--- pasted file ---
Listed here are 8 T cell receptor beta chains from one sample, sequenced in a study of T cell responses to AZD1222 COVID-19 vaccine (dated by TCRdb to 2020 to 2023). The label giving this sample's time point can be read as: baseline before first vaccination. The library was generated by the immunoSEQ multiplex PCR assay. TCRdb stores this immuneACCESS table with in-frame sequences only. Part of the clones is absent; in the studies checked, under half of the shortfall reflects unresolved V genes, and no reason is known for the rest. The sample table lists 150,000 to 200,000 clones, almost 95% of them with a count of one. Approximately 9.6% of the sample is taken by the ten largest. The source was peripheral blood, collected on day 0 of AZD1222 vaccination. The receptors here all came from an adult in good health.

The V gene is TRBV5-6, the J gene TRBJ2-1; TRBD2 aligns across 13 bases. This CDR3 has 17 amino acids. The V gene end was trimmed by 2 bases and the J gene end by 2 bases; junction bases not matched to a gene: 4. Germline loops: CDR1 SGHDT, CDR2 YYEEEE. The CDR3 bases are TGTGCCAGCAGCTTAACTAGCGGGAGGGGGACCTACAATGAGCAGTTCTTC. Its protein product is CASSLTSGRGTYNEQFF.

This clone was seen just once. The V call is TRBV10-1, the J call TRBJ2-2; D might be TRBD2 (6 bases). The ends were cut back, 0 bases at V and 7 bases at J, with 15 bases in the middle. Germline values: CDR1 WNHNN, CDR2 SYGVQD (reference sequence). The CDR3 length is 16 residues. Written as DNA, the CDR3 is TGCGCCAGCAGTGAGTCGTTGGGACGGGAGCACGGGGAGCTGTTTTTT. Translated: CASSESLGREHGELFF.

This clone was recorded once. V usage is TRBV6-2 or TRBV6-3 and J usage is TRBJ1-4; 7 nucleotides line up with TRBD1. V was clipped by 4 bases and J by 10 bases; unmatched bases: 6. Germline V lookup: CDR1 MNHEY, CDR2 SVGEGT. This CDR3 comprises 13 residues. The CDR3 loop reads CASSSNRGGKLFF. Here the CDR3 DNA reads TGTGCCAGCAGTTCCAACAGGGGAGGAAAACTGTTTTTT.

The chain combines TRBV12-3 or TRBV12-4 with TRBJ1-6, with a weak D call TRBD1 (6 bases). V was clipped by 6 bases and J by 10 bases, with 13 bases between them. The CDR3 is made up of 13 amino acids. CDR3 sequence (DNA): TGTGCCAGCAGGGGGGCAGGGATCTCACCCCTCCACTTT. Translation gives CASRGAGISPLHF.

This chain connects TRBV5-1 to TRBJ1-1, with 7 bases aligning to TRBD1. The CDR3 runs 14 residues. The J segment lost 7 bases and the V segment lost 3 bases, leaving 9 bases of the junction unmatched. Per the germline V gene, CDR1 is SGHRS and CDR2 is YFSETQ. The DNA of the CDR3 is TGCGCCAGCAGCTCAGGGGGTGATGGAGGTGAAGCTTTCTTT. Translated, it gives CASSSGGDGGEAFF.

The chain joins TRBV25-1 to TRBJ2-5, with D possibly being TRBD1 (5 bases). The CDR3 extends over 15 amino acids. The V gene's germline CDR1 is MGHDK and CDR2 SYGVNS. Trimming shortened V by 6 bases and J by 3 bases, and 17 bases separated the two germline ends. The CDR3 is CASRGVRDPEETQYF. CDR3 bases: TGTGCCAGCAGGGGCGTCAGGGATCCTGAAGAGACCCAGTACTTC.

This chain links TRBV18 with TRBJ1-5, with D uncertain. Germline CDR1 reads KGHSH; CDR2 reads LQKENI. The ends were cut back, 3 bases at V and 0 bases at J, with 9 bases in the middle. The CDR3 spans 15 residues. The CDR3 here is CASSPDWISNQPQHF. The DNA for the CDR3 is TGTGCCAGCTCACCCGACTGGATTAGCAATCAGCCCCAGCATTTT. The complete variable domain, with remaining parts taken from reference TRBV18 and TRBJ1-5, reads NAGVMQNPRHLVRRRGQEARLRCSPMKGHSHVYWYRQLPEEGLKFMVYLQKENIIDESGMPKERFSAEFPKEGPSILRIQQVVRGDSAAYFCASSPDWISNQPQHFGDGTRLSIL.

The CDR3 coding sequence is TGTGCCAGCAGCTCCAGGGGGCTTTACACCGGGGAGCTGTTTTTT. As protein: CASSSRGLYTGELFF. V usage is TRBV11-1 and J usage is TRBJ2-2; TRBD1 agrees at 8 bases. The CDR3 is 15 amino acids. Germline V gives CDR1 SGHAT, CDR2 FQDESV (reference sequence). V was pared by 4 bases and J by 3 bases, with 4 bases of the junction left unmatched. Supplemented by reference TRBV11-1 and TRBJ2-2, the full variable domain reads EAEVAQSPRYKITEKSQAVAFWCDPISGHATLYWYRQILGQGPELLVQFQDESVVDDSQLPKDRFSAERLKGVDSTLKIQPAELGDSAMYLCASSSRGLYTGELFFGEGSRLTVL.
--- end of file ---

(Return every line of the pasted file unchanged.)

Listed here are 8 T cell receptor beta chains from one sample, sequenced in a study of T cell responses to AZD1222 COVID-19 vaccine (dated by TCRdb to 2020 to 2023). The label giving this sample's time point can be read as: baseline before first vaccination. The library was generated by the immunoSEQ multiplex PCR assay. TCRdb stores this immuneACCESS table with in-frame sequences only. Part of the clones is absent; in the studies checked, under half of the shortfall reflects unresolved V genes, and no reason is known for the rest. The sample table lists 150,000 to 200,000 clones, almost 95% of them with a count of one. Approximately 9.6% of the sample is taken by the ten largest. The source was peripheral blood, collected on day 0 of AZD1222 vaccination. The receptors here all came from an adult in good health.

The V gene is TRBV5-6, the J gene TRBJ2-1; TRBD2 aligns across 13 bases. This CDR3 has 17 amino acids. The V gene end was trimmed by 2 bases and the J gene end by 2 bases; junction bases not matched to a gene: 4. Germline loops: CDR1 SGHDT, CDR2 YYEEEE. The CDR3 bases are TGTGCCAGCAGCTTAACTAGCGGGAGGGGGACCTACAATGAGCAGTTCTTC. Its protein product is CASSLTSGRGTYNEQFF.

This clone was seen just once. The V call is TRBV10-1, the J call TRBJ2-2; D might be TRBD2 (6 bases). The ends were cut back, 0 bases at V and 7 bases at J, with 15 bases in the middle. Germline values: CDR1 WNHNN, CDR2 SYGVQD (reference sequence). The CDR3 length is 16 residues. Written as DNA, the CDR3 is TGCGCCAGCAGTGAGTCGTTGGGACGGGAGCACGGGGAGCTGTTTTTT. Translated: CASSESLGREHGELFF.

This clone was recorded once. V usage is TRBV6-2 or TRBV6-3 and J usage is TRBJ1-4; 7 nucleotides line up with TRBD1. V was clipped by 4 bases and J by 10 bases; unmatched bases: 6. Germline V lookup: CDR1 MNHEY, CDR2 SVGEGT. This CDR3 comprises 13 residues. The CDR3 loop reads CASSSNRGGKLFF. Here the CDR3 DNA reads TGTGCCAGCAGTTCCAACAGGGGAGGAAAACTGTTTTTT.

The chain combines TRBV12-3 or TRBV12-4 with TRBJ1-6, with a weak D call TRBD1 (6 bases). V was clipped by 6 bases and J by 10 bases, with 13 bases between them. The CDR3 is made up of 13 amino acids. CDR3 sequence (DNA): TGTGCCAGCAGGGGGGCAGGGATCTCACCCCTCCACTTT. Translation gives CASRGAGISPLHF.

This chain connects TRBV5-1 to TRBJ1-1, with 7 bases aligning to TRBD1. The CDR3 runs 14 residues. The J segment lost 7 bases and the V segment lost 3 bases, leaving 9 bases of the junction unmatched. Per the germline V gene, CDR1 is SGHRS and CDR2 is YFSETQ. The DNA of the CDR3 is TGCGCCAGCAGCTCAGGGGGTGATGGAGGTGAAGCTTTCTTT. Translated, it gives CASSSGGDGGEAFF.

The chain joins TRBV25-1 to TRBJ2-5, with D possibly being TRBD1 (5 bases). The CDR3 extends over 15 amino acids. The V gene's germline CDR1 is MGHDK and CDR2 SYGVNS. Trimming shortened V by 6 bases and J by 3 bases, and 17 bases separated the two germline ends. The CDR3 is CASRGVRDPEETQYF. CDR3 bases: TGTGCCAGCAGGGGCGTCAGGGATCCTGAAGAGACCCAGTACTTC.

This chain links TRBV18 with TRBJ1-5, with D uncertain. Germline CDR1 reads KGHSH; CDR2 reads LQKENI. The ends were cut back, 3 bases at V and 0 bases at J, with 9 bases in the middle. The CDR3 spans 15 residues. The CDR3 here is CASSPDWISNQPQHF. The DNA for the CDR3 is TGTGCCAGCTCACCCGACTGGATTAGCAATCAGCCCCAGCATTTT. The complete variable domain, with remaining parts taken from reference TRBV18 and TRBJ1-5, reads NAGVMQNPRHLVRRRGQEARLRCSPMKGHSHVYWYRQLPEEGLKFMVYLQKENIIDESGMPKERFSAEFPKEGPSILRIQQVVRGDSAAYFCASSPDWISNQPQHFGDGTRLSIL.

The CDR3 coding sequence is TGTGCCAGCAGCTCCAGGGGGCTTTACACCGGGGAGCTGTTTTTT. As protein: CASSSRGLYTGELFF. V usage is TRBV11-1 and J usage is TRBJ2-2; TRBD1 agrees at 8 bases. The CDR3 is 15 amino acids. Germline V gives CDR1 SGHAT, CDR2 FQDESV (reference sequence). V was pared by 4 bases and J by 3 bases, with 4 bases of the junction left unmatched. Supplemented by reference TRBV11-1 and TRBJ2-2, the full variable domain reads EAEVAQSPRYKITEKSQAVAFWCDPISGHATLYWYRQILGQGPELLVQFQDESVVDDSQLPKDRFSAERLKGVDSTLKIQPAELGDSAMYLCASSSRGLYTGELFFGEGSRLTVL.